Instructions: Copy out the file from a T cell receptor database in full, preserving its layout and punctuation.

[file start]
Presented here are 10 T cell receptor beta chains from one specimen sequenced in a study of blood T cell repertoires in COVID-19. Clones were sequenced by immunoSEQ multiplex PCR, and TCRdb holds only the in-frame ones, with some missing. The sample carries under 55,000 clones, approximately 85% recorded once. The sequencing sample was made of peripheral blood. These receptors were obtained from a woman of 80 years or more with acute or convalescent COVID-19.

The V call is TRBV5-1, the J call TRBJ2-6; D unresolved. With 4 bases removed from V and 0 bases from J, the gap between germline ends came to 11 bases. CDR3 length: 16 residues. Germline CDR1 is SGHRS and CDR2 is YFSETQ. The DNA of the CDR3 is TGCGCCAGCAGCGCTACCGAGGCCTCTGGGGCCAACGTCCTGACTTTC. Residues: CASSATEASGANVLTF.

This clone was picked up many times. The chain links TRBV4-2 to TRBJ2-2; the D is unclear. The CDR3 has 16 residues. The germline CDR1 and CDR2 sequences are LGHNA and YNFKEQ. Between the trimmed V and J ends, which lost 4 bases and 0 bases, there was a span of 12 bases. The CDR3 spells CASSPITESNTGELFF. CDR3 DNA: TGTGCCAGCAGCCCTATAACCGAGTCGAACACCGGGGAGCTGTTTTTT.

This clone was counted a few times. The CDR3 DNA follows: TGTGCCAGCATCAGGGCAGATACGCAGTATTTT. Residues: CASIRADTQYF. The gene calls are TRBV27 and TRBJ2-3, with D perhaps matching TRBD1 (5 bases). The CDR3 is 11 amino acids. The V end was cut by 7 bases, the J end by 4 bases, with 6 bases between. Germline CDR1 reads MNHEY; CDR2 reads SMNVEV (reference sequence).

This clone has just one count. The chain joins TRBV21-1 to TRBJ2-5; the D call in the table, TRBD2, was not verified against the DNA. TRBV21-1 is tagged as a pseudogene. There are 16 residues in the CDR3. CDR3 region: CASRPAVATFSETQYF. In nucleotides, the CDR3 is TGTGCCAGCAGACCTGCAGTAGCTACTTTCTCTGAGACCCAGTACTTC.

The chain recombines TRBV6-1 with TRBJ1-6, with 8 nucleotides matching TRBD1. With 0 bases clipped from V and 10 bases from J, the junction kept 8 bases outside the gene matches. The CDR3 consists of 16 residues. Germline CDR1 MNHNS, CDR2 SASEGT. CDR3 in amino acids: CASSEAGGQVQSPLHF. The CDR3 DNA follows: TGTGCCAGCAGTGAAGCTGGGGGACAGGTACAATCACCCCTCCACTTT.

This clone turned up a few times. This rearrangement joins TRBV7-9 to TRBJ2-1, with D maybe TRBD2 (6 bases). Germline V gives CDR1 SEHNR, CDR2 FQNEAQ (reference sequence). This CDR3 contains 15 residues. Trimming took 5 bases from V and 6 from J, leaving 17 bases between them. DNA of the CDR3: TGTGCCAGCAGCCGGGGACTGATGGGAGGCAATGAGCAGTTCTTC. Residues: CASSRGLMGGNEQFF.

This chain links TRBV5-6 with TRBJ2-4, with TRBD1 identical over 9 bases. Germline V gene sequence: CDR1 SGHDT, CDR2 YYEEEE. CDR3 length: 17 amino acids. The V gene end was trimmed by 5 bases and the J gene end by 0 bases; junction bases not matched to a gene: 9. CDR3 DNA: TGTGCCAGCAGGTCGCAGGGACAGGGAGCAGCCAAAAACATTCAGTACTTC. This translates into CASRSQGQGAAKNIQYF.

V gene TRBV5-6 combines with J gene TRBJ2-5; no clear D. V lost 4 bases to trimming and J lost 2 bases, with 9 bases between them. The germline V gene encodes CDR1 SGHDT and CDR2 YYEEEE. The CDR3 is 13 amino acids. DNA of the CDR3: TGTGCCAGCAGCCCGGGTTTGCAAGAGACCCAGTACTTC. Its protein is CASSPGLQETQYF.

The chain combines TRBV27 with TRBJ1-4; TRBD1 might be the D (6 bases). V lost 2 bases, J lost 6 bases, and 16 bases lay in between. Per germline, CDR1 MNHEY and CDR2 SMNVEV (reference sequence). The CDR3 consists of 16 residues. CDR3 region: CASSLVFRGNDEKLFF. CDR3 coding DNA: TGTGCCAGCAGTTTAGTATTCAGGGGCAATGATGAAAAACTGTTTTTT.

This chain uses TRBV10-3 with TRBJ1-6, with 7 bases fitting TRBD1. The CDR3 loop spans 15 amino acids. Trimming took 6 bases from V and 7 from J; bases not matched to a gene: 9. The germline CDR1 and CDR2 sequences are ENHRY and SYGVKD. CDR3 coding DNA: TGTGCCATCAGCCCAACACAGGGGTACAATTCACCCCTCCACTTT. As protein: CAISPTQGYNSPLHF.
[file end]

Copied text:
Presented here are 10 T cell receptor beta chains from one specimen sequenced in a study of blood T cell repertoires in COVID-19. Clones were sequenced by immunoSEQ multiplex PCR, and TCRdb holds only the in-frame ones, with some missing. The sample carries under 55,000 clones, approximately 85% recorded once. The sequencing sample was made of peripheral blood. These receptors were obtained from a woman of 80 years or more with acute or convalescent COVID-19.

The V call is TRBV5-1, the J call TRBJ2-6; D unresolved. With 4 bases removed from V and 0 bases from J, the gap between germline ends came to 11 bases. CDR3 length: 16 residues. Germline CDR1 is SGHRS and CDR2 is YFSETQ. The DNA of the CDR3 is TGCGCCAGCAGCGCTACCGAGGCCTCTGGGGCCAACGTCCTGACTTTC. Residues: CASSATEASGANVLTF.

This clone was picked up many times. The chain links TRBV4-2 to TRBJ2-2; the D is unclear. The CDR3 has 16 residues. The germline CDR1 and CDR2 sequences are LGHNA and YNFKEQ. Between the trimmed V and J ends, which lost 4 bases and 0 bases, there was a span of 12 bases. The CDR3 spells CASSPITESNTGELFF. CDR3 DNA: TGTGCCAGCAGCCCTATAACCGAGTCGAACACCGGGGAGCTGTTTTTT.

This clone was counted a few times. The CDR3 DNA follows: TGTGCCAGCATCAGGGCAGATACGCAGTATTTT. Residues: CASIRADTQYF. The gene calls are TRBV27 and TRBJ2-3, with D perhaps matching TRBD1 (5 bases). The CDR3 is 11 amino acids. The V end was cut by 7 bases, the J end by 4 bases, with 6 bases between. Germline CDR1 reads MNHEY; CDR2 reads SMNVEV (reference sequence).

This clone has just one count. The chain joins TRBV21-1 to TRBJ2-5; the D call in the table, TRBD2, was not verified against the DNA. TRBV21-1 is tagged as a pseudogene. There are 16 residues in the CDR3. CDR3 region: CASRPAVATFSETQYF. In nucleotides, the CDR3 is TGTGCCAGCAGACCTGCAGTAGCTACTTTCTCTGAGACCCAGTACTTC.

The chain recombines TRBV6-1 with TRBJ1-6, with 8 nucleotides matching TRBD1. With 0 bases clipped from V and 10 bases from J, the junction kept 8 bases outside the gene matches. The CDR3 consists of 16 residues. Germline CDR1 MNHNS, CDR2 SASEGT. CDR3 in amino acids: CASSEAGGQVQSPLHF. The CDR3 DNA follows: TGTGCCAGCAGTGAAGCTGGGGGACAGGTACAATCACCCCTCCACTTT.

This clone turned up a few times. This rearrangement joins TRBV7-9 to TRBJ2-1, with D maybe TRBD2 (6 bases). Germline V gives CDR1 SEHNR, CDR2 FQNEAQ (reference sequence). This CDR3 contains 15 residues. Trimming took 5 bases from V and 6 from J, leaving 17 bases between them. DNA of the CDR3: TGTGCCAGCAGCCGGGGACTGATGGGAGGCAATGAGCAGTTCTTC. Residues: CASSRGLMGGNEQFF.

This chain links TRBV5-6 with TRBJ2-4, with TRBD1 identical over 9 bases. Germline V gene sequence: CDR1 SGHDT, CDR2 YYEEEE. CDR3 length: 17 amino acids. The V gene end was trimmed by 5 bases and the J gene end by 0 bases; junction bases not matched to a gene: 9. CDR3 DNA: TGTGCCAGCAGGTCGCAGGGACAGGGAGCAGCCAAAAACATTCAGTACTTC. This translates into CASRSQGQGAAKNIQYF.

V gene TRBV5-6 combines with J gene TRBJ2-5; no clear D. V lost 4 bases to trimming and J lost 2 bases, with 9 bases between them. The germline V gene encodes CDR1 SGHDT and CDR2 YYEEEE. The CDR3 is 13 amino acids. DNA of the CDR3: TGTGCCAGCAGCCCGGGTTTGCAAGAGACCCAGTACTTC. Its protein is CASSPGLQETQYF.

The chain combines TRBV27 with TRBJ1-4; TRBD1 might be the D (6 bases). V lost 2 bases, J lost 6 bases, and 16 bases lay in between. Per germline, CDR1 MNHEY and CDR2 SMNVEV (reference sequence). The CDR3 consists of 16 residues. CDR3 region: CASSLVFRGNDEKLFF. CDR3 coding DNA: TGTGCCAGCAGTTTAGTATTCAGGGGCAATGATGAAAAACTGTTTTTT.

This chain uses TRBV10-3 with TRBJ1-6, with 7 bases fitting TRBD1. The CDR3 loop spans 15 amino acids. Trimming took 6 bases from V and 7 from J; bases not matched to a gene: 9. The germline CDR1 and CDR2 sequences are ENHRY and SYGVKD. CDR3 coding DNA: TGTGCCATCAGCCCAACACAGGGGTACAATTCACCCCTCCACTTT. As protein: CAISPTQGYNSPLHF.